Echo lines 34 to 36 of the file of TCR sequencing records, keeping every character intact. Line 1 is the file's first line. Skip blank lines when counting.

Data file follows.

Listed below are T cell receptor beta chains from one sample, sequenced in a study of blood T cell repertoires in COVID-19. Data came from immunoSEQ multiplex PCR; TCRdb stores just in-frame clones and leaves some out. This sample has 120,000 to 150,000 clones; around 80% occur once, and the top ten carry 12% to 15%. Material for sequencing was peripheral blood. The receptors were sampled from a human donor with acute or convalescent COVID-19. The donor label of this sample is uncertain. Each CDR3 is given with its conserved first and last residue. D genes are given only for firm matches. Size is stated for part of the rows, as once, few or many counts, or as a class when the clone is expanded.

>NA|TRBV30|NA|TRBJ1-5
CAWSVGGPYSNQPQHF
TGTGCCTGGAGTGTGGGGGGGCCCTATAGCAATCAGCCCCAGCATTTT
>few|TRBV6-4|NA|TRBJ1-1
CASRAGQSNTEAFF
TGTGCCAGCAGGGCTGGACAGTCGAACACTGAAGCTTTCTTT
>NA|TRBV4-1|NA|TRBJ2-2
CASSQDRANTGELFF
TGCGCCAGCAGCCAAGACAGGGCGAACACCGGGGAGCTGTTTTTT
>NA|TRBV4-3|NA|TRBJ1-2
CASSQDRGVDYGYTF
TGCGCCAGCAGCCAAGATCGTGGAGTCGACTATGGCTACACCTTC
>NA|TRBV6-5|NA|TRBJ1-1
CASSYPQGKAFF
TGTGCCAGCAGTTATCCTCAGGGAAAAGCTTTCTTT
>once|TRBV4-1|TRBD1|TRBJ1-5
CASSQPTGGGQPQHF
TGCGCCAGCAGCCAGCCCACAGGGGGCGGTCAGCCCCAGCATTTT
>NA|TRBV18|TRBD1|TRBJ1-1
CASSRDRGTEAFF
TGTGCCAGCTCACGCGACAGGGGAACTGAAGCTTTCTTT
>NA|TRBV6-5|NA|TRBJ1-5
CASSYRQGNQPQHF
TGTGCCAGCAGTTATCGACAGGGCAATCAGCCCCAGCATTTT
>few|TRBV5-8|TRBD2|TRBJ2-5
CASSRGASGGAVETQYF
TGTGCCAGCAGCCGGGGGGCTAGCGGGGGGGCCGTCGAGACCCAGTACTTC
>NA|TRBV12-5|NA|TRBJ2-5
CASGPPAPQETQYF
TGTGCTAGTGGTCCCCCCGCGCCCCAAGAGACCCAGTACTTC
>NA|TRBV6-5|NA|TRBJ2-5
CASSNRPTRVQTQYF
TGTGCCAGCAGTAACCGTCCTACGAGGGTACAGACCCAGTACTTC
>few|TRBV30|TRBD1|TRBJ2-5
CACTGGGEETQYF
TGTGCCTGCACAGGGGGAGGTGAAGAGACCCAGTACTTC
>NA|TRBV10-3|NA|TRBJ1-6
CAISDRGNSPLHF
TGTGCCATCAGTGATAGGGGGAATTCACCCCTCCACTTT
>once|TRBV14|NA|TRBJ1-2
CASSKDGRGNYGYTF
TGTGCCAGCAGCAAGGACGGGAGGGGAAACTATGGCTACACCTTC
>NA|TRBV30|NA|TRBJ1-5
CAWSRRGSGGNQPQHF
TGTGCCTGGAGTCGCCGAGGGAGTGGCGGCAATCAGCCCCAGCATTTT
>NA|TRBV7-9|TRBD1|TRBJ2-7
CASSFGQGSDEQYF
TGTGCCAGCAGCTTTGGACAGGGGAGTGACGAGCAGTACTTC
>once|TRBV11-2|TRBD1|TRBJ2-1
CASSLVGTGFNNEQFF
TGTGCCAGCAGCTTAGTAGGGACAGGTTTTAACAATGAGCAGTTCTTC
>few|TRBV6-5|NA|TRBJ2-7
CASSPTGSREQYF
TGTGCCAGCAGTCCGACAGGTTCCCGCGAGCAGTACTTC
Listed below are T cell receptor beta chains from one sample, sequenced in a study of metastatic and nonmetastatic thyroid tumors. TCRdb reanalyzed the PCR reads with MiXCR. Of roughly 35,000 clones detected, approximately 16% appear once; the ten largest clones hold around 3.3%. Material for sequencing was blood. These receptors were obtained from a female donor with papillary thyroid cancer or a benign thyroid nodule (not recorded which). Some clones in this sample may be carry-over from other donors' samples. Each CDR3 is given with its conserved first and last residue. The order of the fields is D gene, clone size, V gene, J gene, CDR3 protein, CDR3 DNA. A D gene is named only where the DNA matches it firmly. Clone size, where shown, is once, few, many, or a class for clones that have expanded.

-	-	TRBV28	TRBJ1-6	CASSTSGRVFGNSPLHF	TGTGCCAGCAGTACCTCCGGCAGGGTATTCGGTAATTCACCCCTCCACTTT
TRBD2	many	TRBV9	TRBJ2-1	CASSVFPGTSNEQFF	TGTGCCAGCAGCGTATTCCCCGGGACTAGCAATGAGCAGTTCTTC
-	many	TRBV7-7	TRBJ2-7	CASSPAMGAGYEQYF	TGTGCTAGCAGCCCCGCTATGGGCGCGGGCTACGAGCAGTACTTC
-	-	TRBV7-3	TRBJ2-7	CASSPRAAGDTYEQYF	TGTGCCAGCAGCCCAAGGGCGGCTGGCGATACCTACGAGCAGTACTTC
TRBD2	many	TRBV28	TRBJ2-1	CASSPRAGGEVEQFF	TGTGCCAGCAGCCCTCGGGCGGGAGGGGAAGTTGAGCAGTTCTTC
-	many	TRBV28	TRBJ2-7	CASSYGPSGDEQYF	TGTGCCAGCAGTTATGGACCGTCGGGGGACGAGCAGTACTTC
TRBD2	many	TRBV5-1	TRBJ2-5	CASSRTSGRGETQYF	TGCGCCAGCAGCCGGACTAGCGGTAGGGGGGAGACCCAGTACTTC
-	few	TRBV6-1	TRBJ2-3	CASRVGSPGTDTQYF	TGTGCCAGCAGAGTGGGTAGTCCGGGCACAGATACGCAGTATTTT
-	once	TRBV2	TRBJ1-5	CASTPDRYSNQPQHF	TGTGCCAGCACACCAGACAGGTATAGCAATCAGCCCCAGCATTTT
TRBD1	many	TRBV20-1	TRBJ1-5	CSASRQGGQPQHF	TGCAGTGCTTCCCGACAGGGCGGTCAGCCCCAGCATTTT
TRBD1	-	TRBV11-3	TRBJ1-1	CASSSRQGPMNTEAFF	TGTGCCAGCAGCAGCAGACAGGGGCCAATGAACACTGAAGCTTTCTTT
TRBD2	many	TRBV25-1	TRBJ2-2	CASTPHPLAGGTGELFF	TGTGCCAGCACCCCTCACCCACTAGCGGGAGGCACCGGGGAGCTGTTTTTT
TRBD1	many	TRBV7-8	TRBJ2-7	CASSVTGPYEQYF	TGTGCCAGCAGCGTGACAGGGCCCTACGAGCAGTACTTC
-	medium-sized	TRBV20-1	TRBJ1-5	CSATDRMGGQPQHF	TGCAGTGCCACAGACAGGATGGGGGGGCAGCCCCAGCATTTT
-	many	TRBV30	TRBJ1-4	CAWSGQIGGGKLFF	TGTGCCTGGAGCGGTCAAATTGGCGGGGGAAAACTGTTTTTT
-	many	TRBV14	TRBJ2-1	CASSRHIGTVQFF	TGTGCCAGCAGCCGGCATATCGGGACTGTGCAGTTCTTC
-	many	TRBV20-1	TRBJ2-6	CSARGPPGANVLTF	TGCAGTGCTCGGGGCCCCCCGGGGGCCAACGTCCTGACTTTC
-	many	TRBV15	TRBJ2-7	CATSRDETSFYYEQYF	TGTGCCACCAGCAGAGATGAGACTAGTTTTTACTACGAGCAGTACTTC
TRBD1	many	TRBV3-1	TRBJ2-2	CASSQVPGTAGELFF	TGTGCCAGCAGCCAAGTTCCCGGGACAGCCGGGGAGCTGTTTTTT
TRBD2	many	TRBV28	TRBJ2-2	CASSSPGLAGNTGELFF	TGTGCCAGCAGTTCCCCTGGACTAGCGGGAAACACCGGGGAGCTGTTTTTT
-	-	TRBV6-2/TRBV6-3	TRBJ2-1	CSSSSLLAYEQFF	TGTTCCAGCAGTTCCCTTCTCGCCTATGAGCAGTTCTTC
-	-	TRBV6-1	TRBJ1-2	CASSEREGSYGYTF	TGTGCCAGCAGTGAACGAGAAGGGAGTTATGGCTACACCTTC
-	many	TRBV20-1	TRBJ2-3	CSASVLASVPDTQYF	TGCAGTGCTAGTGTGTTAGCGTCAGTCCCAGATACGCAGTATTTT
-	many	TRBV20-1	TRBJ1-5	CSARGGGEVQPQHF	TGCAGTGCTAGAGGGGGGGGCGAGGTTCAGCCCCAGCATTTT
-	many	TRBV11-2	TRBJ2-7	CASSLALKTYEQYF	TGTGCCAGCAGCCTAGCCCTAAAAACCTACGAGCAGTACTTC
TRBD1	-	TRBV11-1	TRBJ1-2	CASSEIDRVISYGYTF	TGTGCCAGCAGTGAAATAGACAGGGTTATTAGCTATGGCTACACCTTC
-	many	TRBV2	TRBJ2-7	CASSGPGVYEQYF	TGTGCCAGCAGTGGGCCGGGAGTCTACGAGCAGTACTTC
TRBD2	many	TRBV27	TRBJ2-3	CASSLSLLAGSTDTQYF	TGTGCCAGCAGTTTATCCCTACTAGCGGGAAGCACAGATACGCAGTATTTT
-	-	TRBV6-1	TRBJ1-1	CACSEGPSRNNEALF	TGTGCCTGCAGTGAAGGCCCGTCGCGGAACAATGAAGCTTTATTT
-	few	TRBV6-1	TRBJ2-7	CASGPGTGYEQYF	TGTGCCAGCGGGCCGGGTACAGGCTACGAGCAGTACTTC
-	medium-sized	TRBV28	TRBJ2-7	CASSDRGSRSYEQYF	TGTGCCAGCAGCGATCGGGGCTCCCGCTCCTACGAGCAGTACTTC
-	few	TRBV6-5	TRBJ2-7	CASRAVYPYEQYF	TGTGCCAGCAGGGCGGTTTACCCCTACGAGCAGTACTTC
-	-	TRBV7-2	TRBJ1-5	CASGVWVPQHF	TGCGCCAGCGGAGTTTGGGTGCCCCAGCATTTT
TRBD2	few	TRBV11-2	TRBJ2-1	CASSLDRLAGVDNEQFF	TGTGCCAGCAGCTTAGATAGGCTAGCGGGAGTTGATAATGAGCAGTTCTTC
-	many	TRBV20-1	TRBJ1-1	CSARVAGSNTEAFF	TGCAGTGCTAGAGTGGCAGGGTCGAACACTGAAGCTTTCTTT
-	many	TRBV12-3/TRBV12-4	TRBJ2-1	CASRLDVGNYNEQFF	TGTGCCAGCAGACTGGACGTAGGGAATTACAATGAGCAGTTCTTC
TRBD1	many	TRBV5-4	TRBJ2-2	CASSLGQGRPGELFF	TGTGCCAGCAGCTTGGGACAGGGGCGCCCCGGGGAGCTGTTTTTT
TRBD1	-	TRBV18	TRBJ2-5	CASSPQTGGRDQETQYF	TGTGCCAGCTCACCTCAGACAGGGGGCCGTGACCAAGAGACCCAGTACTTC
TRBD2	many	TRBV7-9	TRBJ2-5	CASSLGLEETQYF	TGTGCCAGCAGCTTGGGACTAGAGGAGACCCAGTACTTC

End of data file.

TGTGCCAGCAGTAACCGTCCTACGAGGGTACAGACCCAGTACTTC
>few|TRBV30|TRBD1|TRBJ2-5
CACTGGGEETQYF